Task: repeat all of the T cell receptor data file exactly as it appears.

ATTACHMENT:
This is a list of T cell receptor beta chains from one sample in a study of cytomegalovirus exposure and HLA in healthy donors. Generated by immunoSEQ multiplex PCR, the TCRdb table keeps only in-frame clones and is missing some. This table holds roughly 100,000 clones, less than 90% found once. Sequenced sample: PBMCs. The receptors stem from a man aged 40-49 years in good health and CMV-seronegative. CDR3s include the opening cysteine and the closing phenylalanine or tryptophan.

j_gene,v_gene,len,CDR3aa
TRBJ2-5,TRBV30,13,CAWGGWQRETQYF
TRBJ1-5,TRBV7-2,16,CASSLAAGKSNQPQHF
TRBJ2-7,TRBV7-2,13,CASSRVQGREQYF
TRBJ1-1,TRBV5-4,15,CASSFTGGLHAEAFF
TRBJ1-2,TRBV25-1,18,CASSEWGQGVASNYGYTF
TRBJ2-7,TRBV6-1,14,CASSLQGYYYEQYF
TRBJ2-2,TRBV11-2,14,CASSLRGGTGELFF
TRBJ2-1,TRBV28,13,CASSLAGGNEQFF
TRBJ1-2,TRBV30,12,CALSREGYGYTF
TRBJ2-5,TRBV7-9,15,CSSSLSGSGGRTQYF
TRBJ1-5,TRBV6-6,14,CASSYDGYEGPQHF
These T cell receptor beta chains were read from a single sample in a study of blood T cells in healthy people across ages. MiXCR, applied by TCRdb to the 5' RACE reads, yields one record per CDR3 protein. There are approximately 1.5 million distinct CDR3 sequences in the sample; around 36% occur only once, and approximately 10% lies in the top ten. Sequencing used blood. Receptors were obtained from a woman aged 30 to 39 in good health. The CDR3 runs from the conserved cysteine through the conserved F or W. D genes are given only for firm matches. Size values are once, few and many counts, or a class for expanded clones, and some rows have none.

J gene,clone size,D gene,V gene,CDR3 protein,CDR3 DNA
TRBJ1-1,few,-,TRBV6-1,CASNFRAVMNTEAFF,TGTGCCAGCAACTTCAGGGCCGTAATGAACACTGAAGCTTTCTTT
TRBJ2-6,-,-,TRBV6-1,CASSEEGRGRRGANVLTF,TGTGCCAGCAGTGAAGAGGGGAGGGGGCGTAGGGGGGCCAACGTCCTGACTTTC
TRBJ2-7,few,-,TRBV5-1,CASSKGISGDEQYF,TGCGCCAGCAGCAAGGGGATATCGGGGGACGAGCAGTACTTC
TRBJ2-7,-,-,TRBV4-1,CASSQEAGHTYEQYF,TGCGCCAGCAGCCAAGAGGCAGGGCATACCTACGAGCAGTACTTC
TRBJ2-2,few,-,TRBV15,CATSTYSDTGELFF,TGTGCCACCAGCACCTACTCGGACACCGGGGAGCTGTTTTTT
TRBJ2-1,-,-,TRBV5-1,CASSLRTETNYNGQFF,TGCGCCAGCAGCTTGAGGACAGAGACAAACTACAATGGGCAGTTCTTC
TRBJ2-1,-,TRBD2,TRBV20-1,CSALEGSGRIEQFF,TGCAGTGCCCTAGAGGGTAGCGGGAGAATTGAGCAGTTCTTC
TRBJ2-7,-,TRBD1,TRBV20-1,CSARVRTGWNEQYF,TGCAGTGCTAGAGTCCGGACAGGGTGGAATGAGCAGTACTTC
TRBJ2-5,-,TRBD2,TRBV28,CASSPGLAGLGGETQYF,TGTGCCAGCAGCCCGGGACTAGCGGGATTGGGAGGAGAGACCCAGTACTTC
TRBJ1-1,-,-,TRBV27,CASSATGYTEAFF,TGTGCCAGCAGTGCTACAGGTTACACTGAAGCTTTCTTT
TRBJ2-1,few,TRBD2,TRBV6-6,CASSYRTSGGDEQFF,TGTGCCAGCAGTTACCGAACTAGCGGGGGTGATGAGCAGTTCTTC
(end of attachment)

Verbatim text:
This is a list of T cell receptor beta chains from one sample in a study of cytomegalovirus exposure and HLA in healthy donors. Generated by immunoSEQ multiplex PCR, the TCRdb table keeps only in-frame clones and is missing some. This table holds roughly 100,000 clones, less than 90% found once. Sequenced sample: PBMCs. The receptors stem from a man aged 40-49 years in good health and CMV-seronegative. CDR3s include the opening cysteine and the closing phenylalanine or tryptophan.

j_gene,v_gene,len,CDR3aa
TRBJ2-5,TRBV30,13,CAWGGWQRETQYF
TRBJ1-5,TRBV7-2,16,CASSLAAGKSNQPQHF
TRBJ2-7,TRBV7-2,13,CASSRVQGREQYF
TRBJ1-1,TRBV5-4,15,CASSFTGGLHAEAFF
TRBJ1-2,TRBV25-1,18,CASSEWGQGVASNYGYTF
TRBJ2-7,TRBV6-1,14,CASSLQGYYYEQYF
TRBJ2-2,TRBV11-2,14,CASSLRGGTGELFF
TRBJ2-1,TRBV28,13,CASSLAGGNEQFF
TRBJ1-2,TRBV30,12,CALSREGYGYTF
TRBJ2-5,TRBV7-9,15,CSSSLSGSGGRTQYF
TRBJ1-5,TRBV6-6,14,CASSYDGYEGPQHF
These T cell receptor beta chains were read from a single sample in a study of blood T cells in healthy people across ages. MiXCR, applied by TCRdb to the 5' RACE reads, yields one record per CDR3 protein. There are approximately 1.5 million distinct CDR3 sequences in the sample; around 36% occur only once, and approximately 10% lies in the top ten. Sequencing used blood. Receptors were obtained from a woman aged 30 to 39 in good health. The CDR3 runs from the conserved cysteine through the conserved F or W. D genes are given only for firm matches. Size values are once, few and many counts, or a class for expanded clones, and some rows have none.

J gene,clone size,D gene,V gene,CDR3 protein,CDR3 DNA
TRBJ1-1,few,-,TRBV6-1,CASNFRAVMNTEAFF,TGTGCCAGCAACTTCAGGGCCGTAATGAACACTGAAGCTTTCTTT
TRBJ2-6,-,-,TRBV6-1,CASSEEGRGRRGANVLTF,TGTGCCAGCAGTGAAGAGGGGAGGGGGCGTAGGGGGGCCAACGTCCTGACTTTC
TRBJ2-7,few,-,TRBV5-1,CASSKGISGDEQYF,TGCGCCAGCAGCAAGGGGATATCGGGGGACGAGCAGTACTTC
TRBJ2-7,-,-,TRBV4-1,CASSQEAGHTYEQYF,TGCGCCAGCAGCCAAGAGGCAGGGCATACCTACGAGCAGTACTTC
TRBJ2-2,few,-,TRBV15,CATSTYSDTGELFF,TGTGCCACCAGCACCTACTCGGACACCGGGGAGCTGTTTTTT
TRBJ2-1,-,-,TRBV5-1,CASSLRTETNYNGQFF,TGCGCCAGCAGCTTGAGGACAGAGACAAACTACAATGGGCAGTTCTTC
TRBJ2-1,-,TRBD2,TRBV20-1,CSALEGSGRIEQFF,TGCAGTGCCCTAGAGGGTAGCGGGAGAATTGAGCAGTTCTTC
TRBJ2-7,-,TRBD1,TRBV20-1,CSARVRTGWNEQYF,TGCAGTGCTAGAGTCCGGACAGGGTGGAATGAGCAGTACTTC
TRBJ2-5,-,TRBD2,TRBV28,CASSPGLAGLGGETQYF,TGTGCCAGCAGCCCGGGACTAGCGGGATTGGGAGGAGAGACCCAGTACTTC
TRBJ1-1,-,-,TRBV27,CASSATGYTEAFF,TGTGCCAGCAGTGCTACAGGTTACACTGAAGCTTTCTTT
TRBJ2-1,few,TRBD2,TRBV6-6,CASSYRTSGGDEQFF,TGTGCCAGCAGTTACCGAACTAGCGGGGGTGATGAGCAGTTCTTC